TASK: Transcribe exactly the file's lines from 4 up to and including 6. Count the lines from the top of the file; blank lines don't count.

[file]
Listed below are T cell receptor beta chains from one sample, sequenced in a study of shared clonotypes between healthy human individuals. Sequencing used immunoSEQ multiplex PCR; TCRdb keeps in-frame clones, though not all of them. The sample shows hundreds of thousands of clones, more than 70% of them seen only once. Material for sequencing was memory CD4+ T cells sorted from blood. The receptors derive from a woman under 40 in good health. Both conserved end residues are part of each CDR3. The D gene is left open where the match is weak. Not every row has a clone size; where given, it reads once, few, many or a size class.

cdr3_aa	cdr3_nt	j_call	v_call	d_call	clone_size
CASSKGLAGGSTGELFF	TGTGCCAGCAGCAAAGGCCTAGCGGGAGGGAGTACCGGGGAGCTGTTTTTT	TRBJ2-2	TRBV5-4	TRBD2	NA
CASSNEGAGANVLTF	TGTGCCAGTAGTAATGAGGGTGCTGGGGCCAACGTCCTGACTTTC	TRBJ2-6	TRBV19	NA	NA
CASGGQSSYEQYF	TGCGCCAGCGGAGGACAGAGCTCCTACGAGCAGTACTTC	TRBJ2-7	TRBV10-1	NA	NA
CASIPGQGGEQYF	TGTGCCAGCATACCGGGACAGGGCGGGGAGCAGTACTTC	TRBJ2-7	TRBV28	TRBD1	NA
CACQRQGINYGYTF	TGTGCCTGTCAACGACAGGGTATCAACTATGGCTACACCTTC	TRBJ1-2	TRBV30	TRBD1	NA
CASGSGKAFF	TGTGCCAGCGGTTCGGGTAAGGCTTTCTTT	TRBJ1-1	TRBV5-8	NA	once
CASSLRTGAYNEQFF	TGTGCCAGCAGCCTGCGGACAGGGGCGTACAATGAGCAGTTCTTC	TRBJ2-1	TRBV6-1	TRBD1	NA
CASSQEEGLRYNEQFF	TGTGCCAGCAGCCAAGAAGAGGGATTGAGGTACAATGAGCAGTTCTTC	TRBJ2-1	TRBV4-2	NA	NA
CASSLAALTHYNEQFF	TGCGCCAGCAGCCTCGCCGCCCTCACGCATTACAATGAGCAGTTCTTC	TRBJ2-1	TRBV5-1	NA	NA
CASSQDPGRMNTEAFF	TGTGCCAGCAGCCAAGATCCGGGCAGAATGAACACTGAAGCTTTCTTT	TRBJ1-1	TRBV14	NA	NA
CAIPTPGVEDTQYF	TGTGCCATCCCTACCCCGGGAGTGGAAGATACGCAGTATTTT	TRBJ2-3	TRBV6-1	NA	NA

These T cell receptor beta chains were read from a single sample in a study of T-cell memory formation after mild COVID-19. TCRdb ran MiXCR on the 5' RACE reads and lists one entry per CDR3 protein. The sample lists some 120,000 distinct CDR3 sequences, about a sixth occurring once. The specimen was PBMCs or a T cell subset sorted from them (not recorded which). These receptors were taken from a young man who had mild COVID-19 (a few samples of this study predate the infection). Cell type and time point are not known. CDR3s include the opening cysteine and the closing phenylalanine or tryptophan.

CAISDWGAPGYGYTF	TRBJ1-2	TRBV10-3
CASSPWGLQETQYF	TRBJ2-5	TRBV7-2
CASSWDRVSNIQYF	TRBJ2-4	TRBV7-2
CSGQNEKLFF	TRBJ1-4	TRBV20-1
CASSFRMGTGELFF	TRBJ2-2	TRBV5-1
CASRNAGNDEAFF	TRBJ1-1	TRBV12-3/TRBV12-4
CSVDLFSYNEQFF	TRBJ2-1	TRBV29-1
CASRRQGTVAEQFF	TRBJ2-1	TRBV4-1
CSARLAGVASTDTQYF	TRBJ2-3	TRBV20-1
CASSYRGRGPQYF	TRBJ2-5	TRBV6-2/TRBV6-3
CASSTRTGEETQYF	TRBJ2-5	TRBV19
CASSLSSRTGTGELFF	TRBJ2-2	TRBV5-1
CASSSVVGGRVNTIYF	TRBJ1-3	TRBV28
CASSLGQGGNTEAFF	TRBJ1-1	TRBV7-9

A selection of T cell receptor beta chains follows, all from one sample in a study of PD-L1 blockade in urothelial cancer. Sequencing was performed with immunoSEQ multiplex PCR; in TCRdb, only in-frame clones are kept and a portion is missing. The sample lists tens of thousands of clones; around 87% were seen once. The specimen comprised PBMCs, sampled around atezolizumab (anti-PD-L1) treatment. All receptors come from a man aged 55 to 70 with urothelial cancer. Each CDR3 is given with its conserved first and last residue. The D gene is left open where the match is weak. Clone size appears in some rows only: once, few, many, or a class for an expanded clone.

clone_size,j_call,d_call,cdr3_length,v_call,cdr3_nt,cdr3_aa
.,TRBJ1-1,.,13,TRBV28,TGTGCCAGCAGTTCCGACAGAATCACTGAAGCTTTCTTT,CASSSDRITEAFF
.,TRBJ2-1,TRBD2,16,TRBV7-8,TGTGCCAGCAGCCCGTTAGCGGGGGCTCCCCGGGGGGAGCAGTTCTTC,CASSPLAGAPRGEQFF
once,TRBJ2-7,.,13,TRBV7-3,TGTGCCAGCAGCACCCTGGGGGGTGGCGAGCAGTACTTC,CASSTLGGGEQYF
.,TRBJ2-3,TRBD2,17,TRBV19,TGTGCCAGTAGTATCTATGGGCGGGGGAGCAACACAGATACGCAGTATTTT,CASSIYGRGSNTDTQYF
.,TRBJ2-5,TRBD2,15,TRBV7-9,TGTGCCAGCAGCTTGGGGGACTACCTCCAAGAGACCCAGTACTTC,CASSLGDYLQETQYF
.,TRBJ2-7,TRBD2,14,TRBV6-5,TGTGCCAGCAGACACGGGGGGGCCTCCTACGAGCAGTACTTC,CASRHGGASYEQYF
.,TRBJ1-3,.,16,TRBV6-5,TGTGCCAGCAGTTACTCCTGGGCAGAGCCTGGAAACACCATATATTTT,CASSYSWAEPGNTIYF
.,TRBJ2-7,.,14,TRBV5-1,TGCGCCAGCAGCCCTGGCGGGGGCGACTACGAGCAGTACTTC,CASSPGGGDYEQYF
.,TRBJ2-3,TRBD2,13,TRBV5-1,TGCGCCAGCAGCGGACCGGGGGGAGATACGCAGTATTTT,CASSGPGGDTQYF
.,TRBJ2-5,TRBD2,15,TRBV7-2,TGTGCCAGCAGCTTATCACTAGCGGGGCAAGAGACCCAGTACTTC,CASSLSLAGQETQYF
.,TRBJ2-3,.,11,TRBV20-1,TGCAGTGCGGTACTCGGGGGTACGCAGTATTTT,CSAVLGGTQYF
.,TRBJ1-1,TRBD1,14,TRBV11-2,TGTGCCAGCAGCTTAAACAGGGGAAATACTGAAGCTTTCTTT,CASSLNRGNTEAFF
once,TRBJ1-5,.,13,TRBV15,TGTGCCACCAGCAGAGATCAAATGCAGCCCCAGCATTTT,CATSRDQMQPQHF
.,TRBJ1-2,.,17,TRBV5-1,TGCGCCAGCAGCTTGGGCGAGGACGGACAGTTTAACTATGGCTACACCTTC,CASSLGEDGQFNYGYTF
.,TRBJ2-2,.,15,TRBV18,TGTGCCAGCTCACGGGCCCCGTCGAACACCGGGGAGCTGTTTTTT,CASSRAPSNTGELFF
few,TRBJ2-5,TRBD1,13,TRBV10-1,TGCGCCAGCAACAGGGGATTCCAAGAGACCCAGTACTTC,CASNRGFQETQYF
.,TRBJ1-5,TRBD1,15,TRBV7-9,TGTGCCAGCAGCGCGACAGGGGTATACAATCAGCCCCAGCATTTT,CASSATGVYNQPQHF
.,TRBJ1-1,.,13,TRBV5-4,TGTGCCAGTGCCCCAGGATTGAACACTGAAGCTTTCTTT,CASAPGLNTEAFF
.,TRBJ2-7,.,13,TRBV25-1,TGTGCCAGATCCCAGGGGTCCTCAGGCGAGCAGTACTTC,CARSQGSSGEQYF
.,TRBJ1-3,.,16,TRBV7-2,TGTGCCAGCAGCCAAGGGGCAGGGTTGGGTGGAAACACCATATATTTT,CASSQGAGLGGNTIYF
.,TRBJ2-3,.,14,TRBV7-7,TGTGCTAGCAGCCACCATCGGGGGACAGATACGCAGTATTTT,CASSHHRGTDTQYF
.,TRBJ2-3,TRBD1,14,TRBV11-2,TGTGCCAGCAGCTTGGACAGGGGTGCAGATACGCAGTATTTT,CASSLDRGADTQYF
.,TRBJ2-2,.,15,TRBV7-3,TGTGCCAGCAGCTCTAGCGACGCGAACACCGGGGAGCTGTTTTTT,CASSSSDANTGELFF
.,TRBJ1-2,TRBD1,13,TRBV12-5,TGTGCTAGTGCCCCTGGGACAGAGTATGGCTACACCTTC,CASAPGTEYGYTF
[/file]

CASSNEGAGANVLTF	TGTGCCAGTAGTAATGAGGGTGCTGGGGCCAACGTCCTGACTTTC	TRBJ2-6	TRBV19	NA	NA
CASGGQSSYEQYF	TGCGCCAGCGGAGGACAGAGCTCCTACGAGCAGTACTTC	TRBJ2-7	TRBV10-1	NA	NA
CASIPGQGGEQYF	TGTGCCAGCATACCGGGACAGGGCGGGGAGCAGTACTTC	TRBJ2-7	TRBV28	TRBD1	NA